Dante placed Judas in the worst circle of hell. Jesus washed his feet.

Why did Jesus do this? Here’s his explanation:

“If I then, your Lord and Teacher, have washed your feet, you also ought to wash one another’s feet. For I have given you an example, that you also should do just as I have done to you. Truly, truly, I say to you, a servant is not greater than his master” (vv. 14–16).

Jesus became a servant—actually performing the actually degrading actual work of an actual servant—so that we would learn to do the same. “A servant is not greater than his master.” But how many of us are “greater” than Jesus in this regard? Maybe we would perform a symbolic foot-washing of already clean feet. But no way would we actually do what an actual servant does. No way would we degrade ourselves to help the fully capable churchgoers around us. And NO WAY would we do anything to bless our enemies, especially not a sacrificial act that puts us to shame even as it brings them honor. We’re better than that.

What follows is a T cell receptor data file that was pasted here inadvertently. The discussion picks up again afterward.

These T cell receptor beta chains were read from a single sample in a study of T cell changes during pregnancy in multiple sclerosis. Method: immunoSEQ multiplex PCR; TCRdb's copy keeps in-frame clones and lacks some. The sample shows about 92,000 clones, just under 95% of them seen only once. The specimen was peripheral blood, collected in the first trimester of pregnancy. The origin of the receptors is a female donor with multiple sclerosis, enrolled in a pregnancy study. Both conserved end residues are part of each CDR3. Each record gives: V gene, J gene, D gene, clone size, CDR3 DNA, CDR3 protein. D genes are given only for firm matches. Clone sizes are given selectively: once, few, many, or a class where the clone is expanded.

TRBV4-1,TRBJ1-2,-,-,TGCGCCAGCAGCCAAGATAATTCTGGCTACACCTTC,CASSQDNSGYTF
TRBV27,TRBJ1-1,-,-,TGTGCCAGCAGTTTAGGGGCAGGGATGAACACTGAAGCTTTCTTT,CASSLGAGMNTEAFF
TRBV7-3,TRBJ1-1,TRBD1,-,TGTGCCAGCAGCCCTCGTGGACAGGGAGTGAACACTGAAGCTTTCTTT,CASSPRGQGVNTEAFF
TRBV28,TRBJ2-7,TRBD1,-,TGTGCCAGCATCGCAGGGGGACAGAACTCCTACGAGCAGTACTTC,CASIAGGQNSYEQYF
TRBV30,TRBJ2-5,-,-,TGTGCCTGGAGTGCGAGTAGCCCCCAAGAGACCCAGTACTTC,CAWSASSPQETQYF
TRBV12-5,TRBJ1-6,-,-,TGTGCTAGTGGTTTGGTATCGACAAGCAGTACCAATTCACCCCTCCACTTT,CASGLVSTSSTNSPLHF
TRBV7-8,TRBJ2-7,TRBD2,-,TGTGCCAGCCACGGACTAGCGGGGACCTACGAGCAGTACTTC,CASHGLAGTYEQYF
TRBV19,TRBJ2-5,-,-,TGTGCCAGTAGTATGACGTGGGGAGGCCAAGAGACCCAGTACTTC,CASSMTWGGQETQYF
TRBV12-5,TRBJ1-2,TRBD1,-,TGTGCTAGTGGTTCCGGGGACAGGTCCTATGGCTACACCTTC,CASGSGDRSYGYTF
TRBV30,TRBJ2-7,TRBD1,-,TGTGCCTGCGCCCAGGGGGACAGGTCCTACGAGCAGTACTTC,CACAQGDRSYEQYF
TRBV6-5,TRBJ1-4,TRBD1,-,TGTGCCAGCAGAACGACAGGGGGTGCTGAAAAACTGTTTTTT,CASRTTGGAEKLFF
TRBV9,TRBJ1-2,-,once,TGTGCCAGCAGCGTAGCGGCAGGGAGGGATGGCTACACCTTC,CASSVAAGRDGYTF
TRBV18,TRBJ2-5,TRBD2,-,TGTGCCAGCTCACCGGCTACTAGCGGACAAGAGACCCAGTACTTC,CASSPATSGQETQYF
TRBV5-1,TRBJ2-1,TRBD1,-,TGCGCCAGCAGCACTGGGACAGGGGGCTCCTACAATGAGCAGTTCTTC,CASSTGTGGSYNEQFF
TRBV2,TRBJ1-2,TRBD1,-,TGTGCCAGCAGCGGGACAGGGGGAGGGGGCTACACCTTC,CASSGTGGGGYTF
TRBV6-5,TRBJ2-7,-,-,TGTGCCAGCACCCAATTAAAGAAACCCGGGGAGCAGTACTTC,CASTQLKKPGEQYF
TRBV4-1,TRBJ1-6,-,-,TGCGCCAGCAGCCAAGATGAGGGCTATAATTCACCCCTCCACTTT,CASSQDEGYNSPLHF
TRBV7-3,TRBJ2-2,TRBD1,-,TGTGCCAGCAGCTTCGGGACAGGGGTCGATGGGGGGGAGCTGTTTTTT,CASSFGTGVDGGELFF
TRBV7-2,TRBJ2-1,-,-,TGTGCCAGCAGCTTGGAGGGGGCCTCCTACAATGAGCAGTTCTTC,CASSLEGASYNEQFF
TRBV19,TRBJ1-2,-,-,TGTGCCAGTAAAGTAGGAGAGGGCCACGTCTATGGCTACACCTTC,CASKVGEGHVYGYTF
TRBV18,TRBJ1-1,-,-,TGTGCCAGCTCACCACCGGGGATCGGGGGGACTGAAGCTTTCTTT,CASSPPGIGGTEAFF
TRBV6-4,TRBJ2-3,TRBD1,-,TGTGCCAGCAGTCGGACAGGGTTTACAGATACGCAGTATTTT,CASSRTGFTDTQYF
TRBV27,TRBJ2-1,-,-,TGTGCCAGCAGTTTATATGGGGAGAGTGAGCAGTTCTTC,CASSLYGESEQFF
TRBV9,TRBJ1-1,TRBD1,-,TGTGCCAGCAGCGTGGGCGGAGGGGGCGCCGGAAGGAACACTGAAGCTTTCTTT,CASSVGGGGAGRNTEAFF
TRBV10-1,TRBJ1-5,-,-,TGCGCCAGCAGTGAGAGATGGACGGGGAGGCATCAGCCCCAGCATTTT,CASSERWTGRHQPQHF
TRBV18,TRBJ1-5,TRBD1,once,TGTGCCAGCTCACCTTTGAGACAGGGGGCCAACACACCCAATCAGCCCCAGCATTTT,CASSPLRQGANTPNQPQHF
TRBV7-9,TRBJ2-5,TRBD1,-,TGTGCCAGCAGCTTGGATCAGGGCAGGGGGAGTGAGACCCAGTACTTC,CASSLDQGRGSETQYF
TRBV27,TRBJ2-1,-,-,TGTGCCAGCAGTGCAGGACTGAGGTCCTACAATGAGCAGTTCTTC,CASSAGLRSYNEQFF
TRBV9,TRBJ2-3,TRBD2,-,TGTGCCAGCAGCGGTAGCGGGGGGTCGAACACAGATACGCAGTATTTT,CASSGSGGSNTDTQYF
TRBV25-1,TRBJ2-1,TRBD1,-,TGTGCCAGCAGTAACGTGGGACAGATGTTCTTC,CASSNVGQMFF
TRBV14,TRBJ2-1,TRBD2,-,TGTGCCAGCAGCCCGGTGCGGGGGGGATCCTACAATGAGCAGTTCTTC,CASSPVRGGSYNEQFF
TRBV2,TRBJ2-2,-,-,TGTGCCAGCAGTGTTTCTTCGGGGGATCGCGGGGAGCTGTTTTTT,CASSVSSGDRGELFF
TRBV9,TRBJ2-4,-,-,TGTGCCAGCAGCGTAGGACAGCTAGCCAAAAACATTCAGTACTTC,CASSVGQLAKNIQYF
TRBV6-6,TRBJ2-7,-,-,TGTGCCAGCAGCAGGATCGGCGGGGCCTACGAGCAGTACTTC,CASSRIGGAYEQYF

But Jesus wasn’t. And he tells us not to be.

 

Money

The rich young man in Mark 10 approached Jesus with the most important question imaginable: What must I do to inherit eternal life? With so many in our modern world caught up in fleeting pleasures and superficial pursuits, this man’s question is refreshing. This guy knows what’s important in life and he’s looking to the right source to find the answer!

But take a closer look. Perhaps this young man isn’t on the right track after all. He approaches Jesus as the “Good Teacher.” He has a theological question to discuss, and he approaches Jesus as a noted theologian.